http://www.ncbi.nlm.nih.gov/pmc/articles/PMC5014241PMC
May 2016

Pliocene-Pleistocene evolution of sea surface and intermediate water temperatures from the southwest Pacific.

Paleoceanography 2016 Jun 30;31(6):895-913. Epub 2016 Jun 30.

Department of Earth SciencesUniversity of CambridgeCambridgeUK; Deceased 19 April 2016.

Over the last 5 million years, the global climate system has evolved toward a colder mean state, marked by large-amplitude oscillations in continental ice volume. Equatorward expansion of polar waters and strengthening temperature gradients have been detected. However, the response of the mid latitudes and high latitudes of the Southern Hemisphere is not well documented, despite the potential importance for climate feedbacks including sea ice distribution and low-high latitude heat transport. Here we reconstruct the Pliocene-Pleistocene history of both sea surface and Antarctic Intermediate Water (AAIW) temperatures on orbital time scales from Deep Sea Drilling Project Site 593 in the Tasman Sea, southwest Pacific. We confirm overall Pliocene-Pleistocene cooling trends in both the surface ocean and AAIW, although the patterns are complex. The Pliocene is warmer than modern, but our data suggest an equatorward displacement of the subtropical front relative to present and a poleward displacement of the subantarctic front of the Antarctic Circumpolar Current (ACC). Two main intervals of cooling, from ~3 Ma and ~1.5 Ma, are coeval with cooling and ice sheet expansion noted elsewhere and suggest that equatorward expansion of polar water masses also characterized the southwest Pacific through the Pliocene-Pleistocene. However, the observed trends in sea surface temperature and AAIW temperature are not identical despite an underlying link to the ACC, and intervals of unusual surface ocean warmth (~2 Ma) and large-amplitude variability in AAIW temperatures (from ~1 Ma) highlight complex interactions between equatorward displacements of fronts associated with the ACC and/or varying poleward heat transport from the subtropics.
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http://dx.doi.org/10.1002/2016PA002954DOI Listing
http://www.ncbi.nlm.nih.gov/pmc/articles/PMC4950126PMC
June 2016

Mid Pleistocene foraminiferal mass extinction coupled with phytoplankton evolution.

Nat Commun 2016 06 17;7:11970. Epub 2016 Jun 17.

Department of Earth Sciences, University of Cambridge, Cambridge CB2 3EQ, UK.

Understanding the interaction between climate and biotic evolution is crucial for deciphering the sensitivity of life. An enigmatic mass extinction occurred in the deep oceans during the Mid Pleistocene, with a loss of over 100 species (20%) of sea floor calcareous foraminifera. An evolutionarily conservative group, benthic foraminifera often comprise >50% of eukaryote biomass on the deep-ocean floor. Here we test extinction hypotheses (temperature, corrosiveness and productivity) in the Tasman Sea, using geochemistry and micropalaeontology, and find evidence from several globally distributed sites that the extinction was caused by a change in phytoplankton food source. Coccolithophore evolution may have enhanced the seasonal 'bloom' nature of primary productivity and fundamentally shifted it towards a more intra-annually variable state at ∼0.8 Ma. Our results highlight intra-annual variability as a potential new consideration for Mid Pleistocene global biogeochemical climate models, and imply that deep-sea biota may be sensitive to future changes in productivity.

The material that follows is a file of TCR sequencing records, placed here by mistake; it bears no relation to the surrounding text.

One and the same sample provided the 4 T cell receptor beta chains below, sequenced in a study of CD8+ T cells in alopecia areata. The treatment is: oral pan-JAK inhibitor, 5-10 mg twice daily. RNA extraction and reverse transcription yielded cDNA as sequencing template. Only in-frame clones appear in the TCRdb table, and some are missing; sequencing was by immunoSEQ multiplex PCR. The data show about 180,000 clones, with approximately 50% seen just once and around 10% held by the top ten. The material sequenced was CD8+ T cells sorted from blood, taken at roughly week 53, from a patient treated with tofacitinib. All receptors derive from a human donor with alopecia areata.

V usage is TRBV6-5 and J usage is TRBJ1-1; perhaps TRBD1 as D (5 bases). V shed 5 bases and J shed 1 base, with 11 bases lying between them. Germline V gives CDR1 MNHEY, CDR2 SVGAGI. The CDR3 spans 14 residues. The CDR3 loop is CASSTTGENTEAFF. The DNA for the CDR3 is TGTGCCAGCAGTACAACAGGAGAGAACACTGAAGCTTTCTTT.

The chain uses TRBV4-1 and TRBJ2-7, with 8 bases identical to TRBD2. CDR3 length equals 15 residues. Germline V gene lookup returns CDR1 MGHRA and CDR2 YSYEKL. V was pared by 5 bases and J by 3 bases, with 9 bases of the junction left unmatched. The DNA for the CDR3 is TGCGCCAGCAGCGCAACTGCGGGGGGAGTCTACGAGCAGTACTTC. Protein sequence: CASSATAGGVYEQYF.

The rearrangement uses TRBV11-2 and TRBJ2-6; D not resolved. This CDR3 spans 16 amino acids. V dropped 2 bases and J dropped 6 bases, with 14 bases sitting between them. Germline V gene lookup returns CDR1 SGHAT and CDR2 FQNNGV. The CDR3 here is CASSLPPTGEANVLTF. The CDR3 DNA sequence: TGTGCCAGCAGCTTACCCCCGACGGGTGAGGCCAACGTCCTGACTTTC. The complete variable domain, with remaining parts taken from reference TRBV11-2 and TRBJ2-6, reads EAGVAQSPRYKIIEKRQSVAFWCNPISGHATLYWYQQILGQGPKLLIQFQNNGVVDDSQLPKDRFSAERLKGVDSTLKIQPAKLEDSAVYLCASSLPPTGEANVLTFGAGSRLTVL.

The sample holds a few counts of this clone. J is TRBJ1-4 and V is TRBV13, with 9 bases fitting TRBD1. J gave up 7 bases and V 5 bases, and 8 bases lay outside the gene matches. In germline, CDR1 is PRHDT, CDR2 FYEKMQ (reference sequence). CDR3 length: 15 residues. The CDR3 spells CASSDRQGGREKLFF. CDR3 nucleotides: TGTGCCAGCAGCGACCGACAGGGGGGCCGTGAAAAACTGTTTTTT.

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http://dx.doi.org/10.1038/ncomms11970DOI Listing
http://www.ncbi.nlm.nih.gov/pmc/articles/PMC4915025PMC
June 2016

North Atlantic forcing of moisture delivery to Europe throughout the Holocene.

Sci Rep 2016 04 25;6:24745. Epub 2016 Apr 25.

Lancaster Environment Centre, Lancaster University, Lancaster, LA1 4YQ, UK.

Century-to-millennial scale fluctuations in precipitation and temperature are an established feature of European Holocene climates. Changes in moisture delivery are driven by complex interactions between ocean moisture sources and atmospheric circulation modes, making it difficult to resolve the drivers behind millennial scale variability in European precipitation. Here, we present two overlapping decadal resolution speleothem oxygen isotope (δ(18)O) records from a cave on the Atlantic coastline of northern Iberia, covering the period 12.1-0 ka. Speleothem δ(18)O reveals nine quasi-cyclical events of relatively wet-to-dry climatic conditions during the Holocene. Dynamic Harmonic Regression modelling indicates that changes in precipitation occurred with a ~1500 year frequency during the late Holocene and at a shorter length during the early Holocene. The timing of these cycles coincides with changes in North Atlantic Ocean conditions, indicating a connectivity between ocean conditions and Holocene moisture delivery. Early Holocene climate is potentially dominated by freshwater outburst events, whilst ~1500 year cycles in the late Holocene are more likely driven by changes internal to the ocean system. This is the first continental record of its type that clearly demonstrates millennial scale connectivity between the pulse of the ocean and precipitation over Europe through the entirety of the Holocene.